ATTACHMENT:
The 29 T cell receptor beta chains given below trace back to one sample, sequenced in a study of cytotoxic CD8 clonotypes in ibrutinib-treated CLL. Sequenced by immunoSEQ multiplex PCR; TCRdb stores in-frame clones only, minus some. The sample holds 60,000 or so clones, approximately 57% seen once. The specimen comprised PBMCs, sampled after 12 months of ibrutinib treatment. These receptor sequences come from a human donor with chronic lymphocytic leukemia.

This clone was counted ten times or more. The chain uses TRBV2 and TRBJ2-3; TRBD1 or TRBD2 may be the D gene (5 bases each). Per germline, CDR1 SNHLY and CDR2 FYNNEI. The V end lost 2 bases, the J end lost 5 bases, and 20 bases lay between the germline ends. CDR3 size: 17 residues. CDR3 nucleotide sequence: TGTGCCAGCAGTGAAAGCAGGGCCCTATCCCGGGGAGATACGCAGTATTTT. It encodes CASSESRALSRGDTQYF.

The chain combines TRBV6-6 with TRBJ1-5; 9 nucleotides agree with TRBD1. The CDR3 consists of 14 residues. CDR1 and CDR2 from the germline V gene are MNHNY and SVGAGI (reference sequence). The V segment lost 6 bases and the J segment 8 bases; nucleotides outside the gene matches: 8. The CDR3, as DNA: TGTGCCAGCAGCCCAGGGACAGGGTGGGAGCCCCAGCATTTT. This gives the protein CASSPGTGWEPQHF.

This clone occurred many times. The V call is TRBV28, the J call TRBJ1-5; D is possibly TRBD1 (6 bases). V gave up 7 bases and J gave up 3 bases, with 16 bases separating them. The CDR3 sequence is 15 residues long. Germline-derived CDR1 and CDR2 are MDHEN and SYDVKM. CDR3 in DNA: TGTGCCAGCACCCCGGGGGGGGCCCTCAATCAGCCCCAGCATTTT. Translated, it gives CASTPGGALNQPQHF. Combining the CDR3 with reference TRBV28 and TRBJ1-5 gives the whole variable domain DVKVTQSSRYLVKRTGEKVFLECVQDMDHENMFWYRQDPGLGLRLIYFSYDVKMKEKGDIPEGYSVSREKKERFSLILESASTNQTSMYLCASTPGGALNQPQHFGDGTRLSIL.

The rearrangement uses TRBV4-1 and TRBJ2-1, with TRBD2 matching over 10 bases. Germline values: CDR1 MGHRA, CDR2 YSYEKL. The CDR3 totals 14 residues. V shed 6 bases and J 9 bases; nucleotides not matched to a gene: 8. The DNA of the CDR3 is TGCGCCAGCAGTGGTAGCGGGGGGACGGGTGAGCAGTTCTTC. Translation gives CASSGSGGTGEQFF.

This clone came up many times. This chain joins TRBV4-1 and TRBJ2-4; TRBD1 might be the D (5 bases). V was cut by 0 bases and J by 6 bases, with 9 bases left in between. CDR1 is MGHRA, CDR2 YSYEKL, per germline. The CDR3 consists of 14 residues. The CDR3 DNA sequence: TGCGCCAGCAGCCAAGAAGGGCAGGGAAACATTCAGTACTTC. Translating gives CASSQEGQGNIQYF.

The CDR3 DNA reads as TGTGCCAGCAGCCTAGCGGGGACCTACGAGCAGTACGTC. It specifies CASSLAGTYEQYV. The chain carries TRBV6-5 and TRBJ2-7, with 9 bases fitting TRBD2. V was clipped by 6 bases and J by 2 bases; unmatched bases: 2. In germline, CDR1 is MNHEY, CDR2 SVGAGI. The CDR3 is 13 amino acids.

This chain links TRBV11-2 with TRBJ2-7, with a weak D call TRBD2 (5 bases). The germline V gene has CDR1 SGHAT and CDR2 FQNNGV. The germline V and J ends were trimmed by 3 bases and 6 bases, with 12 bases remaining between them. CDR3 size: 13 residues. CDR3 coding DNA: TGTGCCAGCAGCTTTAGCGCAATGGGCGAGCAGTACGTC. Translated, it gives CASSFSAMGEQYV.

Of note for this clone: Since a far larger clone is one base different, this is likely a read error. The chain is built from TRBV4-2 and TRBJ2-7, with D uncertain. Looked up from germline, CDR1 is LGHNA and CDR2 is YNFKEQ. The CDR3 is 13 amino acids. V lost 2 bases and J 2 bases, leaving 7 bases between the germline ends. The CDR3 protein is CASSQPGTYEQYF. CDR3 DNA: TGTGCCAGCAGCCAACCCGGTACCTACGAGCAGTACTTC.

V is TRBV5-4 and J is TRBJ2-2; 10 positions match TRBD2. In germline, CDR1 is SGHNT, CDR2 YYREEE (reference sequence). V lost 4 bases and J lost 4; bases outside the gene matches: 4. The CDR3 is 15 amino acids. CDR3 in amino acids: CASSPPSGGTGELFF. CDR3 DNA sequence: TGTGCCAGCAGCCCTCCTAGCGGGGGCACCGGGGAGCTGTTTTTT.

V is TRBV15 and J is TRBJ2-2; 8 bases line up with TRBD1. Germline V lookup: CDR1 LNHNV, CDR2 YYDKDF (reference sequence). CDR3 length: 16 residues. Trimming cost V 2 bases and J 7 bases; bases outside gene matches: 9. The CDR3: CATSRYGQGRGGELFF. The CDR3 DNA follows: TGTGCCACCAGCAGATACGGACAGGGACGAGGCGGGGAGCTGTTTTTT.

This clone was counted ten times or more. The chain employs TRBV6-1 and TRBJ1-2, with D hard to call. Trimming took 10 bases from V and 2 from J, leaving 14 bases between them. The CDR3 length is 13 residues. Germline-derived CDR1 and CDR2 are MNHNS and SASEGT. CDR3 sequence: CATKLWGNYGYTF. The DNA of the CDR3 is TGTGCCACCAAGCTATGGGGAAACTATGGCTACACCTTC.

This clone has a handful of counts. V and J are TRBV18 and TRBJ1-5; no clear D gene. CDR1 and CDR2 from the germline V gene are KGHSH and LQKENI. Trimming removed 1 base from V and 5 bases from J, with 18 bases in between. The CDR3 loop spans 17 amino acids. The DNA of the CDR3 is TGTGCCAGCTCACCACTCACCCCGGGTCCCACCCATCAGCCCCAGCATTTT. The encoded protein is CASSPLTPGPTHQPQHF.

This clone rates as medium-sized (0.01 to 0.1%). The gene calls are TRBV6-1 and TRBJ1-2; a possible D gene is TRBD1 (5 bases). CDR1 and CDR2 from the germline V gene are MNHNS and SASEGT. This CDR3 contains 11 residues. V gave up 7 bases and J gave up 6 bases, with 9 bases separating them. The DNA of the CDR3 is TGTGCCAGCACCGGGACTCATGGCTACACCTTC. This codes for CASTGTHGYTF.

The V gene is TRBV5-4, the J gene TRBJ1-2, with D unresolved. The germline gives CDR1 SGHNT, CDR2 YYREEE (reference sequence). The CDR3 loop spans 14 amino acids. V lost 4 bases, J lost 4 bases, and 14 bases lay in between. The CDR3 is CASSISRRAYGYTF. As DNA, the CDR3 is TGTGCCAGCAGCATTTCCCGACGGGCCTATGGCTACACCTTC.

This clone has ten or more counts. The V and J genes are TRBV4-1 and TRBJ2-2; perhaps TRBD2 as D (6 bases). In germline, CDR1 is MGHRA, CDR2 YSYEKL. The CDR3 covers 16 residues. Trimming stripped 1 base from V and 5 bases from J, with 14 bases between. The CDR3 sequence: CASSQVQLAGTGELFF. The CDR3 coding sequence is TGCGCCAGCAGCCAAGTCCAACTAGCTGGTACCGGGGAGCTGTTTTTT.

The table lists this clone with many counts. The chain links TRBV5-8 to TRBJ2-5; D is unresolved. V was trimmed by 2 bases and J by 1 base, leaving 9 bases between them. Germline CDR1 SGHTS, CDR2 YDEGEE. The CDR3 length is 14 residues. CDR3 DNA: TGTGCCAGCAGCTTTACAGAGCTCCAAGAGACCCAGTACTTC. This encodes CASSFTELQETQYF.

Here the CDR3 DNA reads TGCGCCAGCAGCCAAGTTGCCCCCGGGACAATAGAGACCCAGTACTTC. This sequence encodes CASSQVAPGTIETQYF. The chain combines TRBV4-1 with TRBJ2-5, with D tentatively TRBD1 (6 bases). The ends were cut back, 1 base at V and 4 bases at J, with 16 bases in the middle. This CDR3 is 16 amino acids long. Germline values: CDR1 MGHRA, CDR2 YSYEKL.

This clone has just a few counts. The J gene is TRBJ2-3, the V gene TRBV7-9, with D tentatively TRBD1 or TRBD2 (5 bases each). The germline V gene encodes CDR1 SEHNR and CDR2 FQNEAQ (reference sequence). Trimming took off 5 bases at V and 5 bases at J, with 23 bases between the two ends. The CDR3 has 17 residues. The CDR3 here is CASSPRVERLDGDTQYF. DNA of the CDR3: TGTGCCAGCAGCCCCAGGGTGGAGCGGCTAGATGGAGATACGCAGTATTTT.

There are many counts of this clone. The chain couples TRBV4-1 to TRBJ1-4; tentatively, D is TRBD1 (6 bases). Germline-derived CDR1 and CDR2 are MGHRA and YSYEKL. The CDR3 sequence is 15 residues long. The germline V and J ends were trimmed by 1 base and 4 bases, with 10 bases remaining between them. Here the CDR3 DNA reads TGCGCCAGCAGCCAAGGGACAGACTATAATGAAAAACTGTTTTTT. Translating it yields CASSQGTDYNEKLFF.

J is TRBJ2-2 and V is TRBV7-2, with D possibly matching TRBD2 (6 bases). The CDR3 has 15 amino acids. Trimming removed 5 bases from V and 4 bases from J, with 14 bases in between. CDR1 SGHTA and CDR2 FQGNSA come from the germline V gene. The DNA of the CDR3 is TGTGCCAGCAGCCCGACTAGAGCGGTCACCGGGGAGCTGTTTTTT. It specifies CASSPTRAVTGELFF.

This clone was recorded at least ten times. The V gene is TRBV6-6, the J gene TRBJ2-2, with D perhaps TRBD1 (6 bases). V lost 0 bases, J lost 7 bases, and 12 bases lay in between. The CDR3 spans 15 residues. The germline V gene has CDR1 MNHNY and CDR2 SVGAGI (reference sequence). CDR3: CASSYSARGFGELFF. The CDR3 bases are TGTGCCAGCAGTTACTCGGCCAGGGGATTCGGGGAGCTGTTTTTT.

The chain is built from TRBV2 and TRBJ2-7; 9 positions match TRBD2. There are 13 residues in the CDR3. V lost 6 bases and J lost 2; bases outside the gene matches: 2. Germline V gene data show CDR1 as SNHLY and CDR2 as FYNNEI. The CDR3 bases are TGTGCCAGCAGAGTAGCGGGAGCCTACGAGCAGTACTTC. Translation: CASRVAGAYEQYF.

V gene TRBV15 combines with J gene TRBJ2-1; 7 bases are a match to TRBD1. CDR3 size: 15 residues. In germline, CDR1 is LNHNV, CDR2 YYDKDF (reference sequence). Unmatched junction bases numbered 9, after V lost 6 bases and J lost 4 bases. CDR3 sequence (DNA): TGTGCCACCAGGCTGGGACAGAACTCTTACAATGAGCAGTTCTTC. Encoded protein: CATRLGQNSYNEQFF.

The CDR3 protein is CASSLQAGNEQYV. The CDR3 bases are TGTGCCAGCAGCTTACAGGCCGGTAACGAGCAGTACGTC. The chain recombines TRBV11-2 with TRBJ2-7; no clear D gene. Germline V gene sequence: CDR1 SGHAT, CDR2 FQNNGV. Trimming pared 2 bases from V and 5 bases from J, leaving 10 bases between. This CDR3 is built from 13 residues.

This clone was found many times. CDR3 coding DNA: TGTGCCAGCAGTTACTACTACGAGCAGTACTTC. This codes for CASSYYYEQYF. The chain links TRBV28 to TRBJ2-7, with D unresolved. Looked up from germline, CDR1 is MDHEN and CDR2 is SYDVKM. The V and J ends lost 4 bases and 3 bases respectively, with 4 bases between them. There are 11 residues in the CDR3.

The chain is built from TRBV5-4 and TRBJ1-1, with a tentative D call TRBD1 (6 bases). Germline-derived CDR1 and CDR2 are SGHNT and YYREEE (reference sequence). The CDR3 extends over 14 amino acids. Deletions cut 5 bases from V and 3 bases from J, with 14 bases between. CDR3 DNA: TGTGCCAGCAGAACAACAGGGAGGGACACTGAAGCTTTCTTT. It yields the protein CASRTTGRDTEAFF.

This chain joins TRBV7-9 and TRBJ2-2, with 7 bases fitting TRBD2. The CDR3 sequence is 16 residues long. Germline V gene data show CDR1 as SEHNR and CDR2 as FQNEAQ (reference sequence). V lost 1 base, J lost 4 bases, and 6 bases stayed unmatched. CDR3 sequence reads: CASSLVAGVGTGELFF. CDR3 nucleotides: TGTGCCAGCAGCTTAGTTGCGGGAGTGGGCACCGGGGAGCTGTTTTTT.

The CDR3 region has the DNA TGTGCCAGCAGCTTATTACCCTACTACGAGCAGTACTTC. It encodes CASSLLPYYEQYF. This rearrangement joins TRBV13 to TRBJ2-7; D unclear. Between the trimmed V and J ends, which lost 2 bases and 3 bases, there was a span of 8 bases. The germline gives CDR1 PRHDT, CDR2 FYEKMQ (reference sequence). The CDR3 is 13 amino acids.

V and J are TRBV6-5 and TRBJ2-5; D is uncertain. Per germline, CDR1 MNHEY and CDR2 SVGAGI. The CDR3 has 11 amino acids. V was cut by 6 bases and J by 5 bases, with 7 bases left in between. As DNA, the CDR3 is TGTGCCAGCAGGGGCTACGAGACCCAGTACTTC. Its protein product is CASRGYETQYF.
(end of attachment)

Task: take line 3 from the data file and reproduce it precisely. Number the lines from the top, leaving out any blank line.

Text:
The chain combines TRBV6-6 with TRBJ1-5; 9 nucleotides agree with TRBD1. The CDR3 consists of 14 residues. CDR1 and CDR2 from the germline V gene are MNHNY and SVGAGI (reference sequence). The V segment lost 6 bases and the J segment 8 bases; nucleotides outside the gene matches: 8. The CDR3, as DNA: TGTGCCAGCAGCCCAGGGACAGGGTGGGAGCCCCAGCATTTT. This gives the protein CASSPGTGWEPQHF.